The government contends that the Constitution does not recognise right to privacy as a fundamental right.
Even judgments of the Supreme Court have not ruled that privacy was a fundamental right. The Bench will have to examine two specific decisions of the Supreme Court — one delivered in 1954 by an eight-judge Bench and another in 1962 by a six-judge Bench.
There are some 22 petitions challenging various aspects of Aadhaar, such as linking it to one’s permanent account number (PAN), making it compulsory for filing income tax returns, opening bank accounts and claiming mid-day meals for school children.
All of them allege the government has committed contempt of court by making it compulsory, while the court had earlier ruled that it should be insisted on only for basic benefits such as food and domestic fuel.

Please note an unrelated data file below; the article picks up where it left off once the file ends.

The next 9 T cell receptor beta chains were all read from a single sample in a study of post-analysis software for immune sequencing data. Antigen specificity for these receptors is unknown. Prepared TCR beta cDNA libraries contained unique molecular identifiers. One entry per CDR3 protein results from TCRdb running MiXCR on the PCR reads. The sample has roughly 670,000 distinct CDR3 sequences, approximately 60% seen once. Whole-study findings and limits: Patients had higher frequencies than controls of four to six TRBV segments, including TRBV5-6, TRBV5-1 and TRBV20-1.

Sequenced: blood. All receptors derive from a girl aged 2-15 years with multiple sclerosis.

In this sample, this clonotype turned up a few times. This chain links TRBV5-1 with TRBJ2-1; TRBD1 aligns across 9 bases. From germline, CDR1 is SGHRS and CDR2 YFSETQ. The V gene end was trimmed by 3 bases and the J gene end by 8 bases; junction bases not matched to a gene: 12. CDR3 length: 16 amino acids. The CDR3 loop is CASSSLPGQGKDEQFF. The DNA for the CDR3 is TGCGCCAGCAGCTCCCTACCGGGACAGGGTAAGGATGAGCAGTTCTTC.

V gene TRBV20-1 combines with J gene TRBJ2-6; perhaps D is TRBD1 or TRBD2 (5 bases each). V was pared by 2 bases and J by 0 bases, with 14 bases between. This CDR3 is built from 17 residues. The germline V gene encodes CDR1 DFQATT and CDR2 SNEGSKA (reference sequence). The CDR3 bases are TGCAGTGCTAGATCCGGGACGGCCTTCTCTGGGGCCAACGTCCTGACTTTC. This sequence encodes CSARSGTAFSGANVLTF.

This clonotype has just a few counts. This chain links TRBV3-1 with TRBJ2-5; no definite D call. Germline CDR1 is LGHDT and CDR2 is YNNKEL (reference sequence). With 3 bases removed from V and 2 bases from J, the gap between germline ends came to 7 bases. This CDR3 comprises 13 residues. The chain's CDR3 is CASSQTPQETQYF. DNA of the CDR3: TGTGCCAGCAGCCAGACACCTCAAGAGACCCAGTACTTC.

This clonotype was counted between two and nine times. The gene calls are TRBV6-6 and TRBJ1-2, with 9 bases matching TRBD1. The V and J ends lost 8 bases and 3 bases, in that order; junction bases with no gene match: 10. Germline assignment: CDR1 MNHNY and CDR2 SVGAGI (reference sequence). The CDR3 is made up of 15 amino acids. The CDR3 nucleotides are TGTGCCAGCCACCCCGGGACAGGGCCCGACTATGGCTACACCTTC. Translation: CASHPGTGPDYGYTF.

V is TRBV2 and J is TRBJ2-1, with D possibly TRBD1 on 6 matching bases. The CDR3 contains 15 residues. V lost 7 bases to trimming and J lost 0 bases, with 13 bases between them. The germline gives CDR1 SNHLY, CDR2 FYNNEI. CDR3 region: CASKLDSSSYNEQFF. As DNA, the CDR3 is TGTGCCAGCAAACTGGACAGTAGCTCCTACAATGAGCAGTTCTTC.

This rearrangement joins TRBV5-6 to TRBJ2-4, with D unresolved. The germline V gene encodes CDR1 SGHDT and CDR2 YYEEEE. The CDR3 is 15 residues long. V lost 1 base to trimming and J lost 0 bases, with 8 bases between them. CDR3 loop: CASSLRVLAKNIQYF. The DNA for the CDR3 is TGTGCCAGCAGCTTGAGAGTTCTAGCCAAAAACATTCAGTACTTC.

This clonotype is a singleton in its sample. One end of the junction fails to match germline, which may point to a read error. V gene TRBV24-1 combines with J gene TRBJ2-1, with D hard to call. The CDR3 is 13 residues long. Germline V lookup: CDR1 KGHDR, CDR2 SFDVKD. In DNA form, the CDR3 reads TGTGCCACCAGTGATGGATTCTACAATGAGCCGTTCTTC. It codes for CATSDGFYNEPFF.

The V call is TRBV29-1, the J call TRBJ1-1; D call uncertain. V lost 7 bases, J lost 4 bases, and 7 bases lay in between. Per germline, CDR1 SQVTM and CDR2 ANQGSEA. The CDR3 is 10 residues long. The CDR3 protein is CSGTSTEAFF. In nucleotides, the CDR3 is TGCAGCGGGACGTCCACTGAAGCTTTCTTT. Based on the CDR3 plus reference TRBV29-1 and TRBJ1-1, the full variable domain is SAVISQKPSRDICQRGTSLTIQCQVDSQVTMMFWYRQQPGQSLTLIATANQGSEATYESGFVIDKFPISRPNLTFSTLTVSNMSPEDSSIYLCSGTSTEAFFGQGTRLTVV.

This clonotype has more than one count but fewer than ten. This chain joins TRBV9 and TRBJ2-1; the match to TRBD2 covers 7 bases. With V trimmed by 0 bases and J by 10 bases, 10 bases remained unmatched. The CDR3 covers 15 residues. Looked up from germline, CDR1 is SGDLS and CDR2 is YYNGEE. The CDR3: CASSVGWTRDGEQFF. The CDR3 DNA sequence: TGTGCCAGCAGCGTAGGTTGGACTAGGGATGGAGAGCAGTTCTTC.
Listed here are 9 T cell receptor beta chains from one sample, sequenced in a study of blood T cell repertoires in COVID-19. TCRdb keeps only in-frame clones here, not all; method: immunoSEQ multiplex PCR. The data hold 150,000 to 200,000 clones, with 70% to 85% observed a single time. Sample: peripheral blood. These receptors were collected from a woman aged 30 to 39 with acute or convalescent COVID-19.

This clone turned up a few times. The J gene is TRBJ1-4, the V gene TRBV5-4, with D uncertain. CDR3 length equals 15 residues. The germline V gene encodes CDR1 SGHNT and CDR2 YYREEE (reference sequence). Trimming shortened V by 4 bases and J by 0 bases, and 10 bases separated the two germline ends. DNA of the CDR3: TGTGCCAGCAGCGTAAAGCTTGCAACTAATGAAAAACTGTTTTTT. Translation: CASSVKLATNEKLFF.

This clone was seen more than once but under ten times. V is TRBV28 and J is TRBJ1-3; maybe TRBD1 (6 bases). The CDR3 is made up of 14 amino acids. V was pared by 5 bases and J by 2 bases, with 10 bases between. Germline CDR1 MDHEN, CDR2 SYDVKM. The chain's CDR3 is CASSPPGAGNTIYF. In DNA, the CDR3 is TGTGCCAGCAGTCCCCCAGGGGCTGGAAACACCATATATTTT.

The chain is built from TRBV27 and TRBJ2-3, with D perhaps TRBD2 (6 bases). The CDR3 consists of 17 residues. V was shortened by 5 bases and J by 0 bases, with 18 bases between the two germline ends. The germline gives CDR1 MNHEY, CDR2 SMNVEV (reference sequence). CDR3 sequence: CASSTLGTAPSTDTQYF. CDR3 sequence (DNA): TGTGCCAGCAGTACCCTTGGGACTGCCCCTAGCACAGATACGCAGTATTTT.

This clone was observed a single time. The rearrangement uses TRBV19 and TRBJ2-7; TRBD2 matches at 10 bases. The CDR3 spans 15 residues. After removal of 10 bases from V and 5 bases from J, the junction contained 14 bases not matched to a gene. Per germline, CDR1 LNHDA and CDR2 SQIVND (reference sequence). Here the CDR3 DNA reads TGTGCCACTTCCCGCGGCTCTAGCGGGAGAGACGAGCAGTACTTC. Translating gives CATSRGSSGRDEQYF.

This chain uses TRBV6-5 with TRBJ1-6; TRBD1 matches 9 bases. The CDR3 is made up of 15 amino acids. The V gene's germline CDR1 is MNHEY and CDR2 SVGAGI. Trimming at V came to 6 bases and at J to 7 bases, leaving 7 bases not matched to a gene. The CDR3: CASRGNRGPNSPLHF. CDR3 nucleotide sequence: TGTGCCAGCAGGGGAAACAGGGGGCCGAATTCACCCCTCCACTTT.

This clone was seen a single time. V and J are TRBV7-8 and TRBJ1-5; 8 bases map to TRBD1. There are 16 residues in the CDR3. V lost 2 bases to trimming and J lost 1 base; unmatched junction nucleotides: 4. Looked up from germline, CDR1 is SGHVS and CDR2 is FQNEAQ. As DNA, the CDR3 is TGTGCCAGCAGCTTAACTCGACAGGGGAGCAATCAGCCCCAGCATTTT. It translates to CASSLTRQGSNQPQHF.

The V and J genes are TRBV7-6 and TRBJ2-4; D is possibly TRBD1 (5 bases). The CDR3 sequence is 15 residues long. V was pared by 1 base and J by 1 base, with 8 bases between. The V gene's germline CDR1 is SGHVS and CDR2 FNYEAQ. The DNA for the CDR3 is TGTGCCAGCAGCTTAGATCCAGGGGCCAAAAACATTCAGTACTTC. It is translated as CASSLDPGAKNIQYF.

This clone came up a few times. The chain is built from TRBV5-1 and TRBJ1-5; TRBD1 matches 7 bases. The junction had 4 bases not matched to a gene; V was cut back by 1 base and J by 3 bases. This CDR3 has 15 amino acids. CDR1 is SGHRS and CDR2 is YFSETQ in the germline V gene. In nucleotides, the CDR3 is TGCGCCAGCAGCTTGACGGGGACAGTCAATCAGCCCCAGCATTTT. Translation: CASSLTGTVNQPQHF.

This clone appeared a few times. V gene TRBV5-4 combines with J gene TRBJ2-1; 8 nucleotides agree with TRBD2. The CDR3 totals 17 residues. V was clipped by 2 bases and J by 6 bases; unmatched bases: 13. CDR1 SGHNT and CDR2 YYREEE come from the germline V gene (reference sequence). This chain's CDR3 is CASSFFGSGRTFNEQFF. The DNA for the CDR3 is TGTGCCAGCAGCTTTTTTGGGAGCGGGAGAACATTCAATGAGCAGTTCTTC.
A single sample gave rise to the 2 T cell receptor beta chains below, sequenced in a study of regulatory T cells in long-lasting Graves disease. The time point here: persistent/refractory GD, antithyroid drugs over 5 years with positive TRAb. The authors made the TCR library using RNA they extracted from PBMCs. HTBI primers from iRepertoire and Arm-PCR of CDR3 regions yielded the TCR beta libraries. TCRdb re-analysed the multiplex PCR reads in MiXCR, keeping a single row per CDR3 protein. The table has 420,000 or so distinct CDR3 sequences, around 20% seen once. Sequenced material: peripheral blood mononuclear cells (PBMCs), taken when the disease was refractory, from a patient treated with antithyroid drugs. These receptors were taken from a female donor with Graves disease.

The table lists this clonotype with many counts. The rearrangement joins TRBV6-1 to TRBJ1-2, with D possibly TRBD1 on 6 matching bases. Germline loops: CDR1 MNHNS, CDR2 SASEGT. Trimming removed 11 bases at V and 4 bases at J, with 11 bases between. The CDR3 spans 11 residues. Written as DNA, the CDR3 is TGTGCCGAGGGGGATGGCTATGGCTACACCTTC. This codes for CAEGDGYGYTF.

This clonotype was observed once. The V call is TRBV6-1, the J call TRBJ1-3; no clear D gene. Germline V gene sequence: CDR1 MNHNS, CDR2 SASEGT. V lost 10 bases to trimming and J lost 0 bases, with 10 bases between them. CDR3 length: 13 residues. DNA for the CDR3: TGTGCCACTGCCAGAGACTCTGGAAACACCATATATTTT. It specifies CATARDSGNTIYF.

In Tuesday’s hearing, the court separated all those issues from the fundamental question of right to privacy.
After the decision of the Bench, other issues will be put up before smaller benches.
The court took the decision because the government was going ahead with the unique identity scheme, despite the court being seized of the legality of the scheme itself.
The petitioners have several times submitted to the court that the government was ignoring its orders and pressing ahead with the scheme, creating a “concentration camp” atmosphere in the country.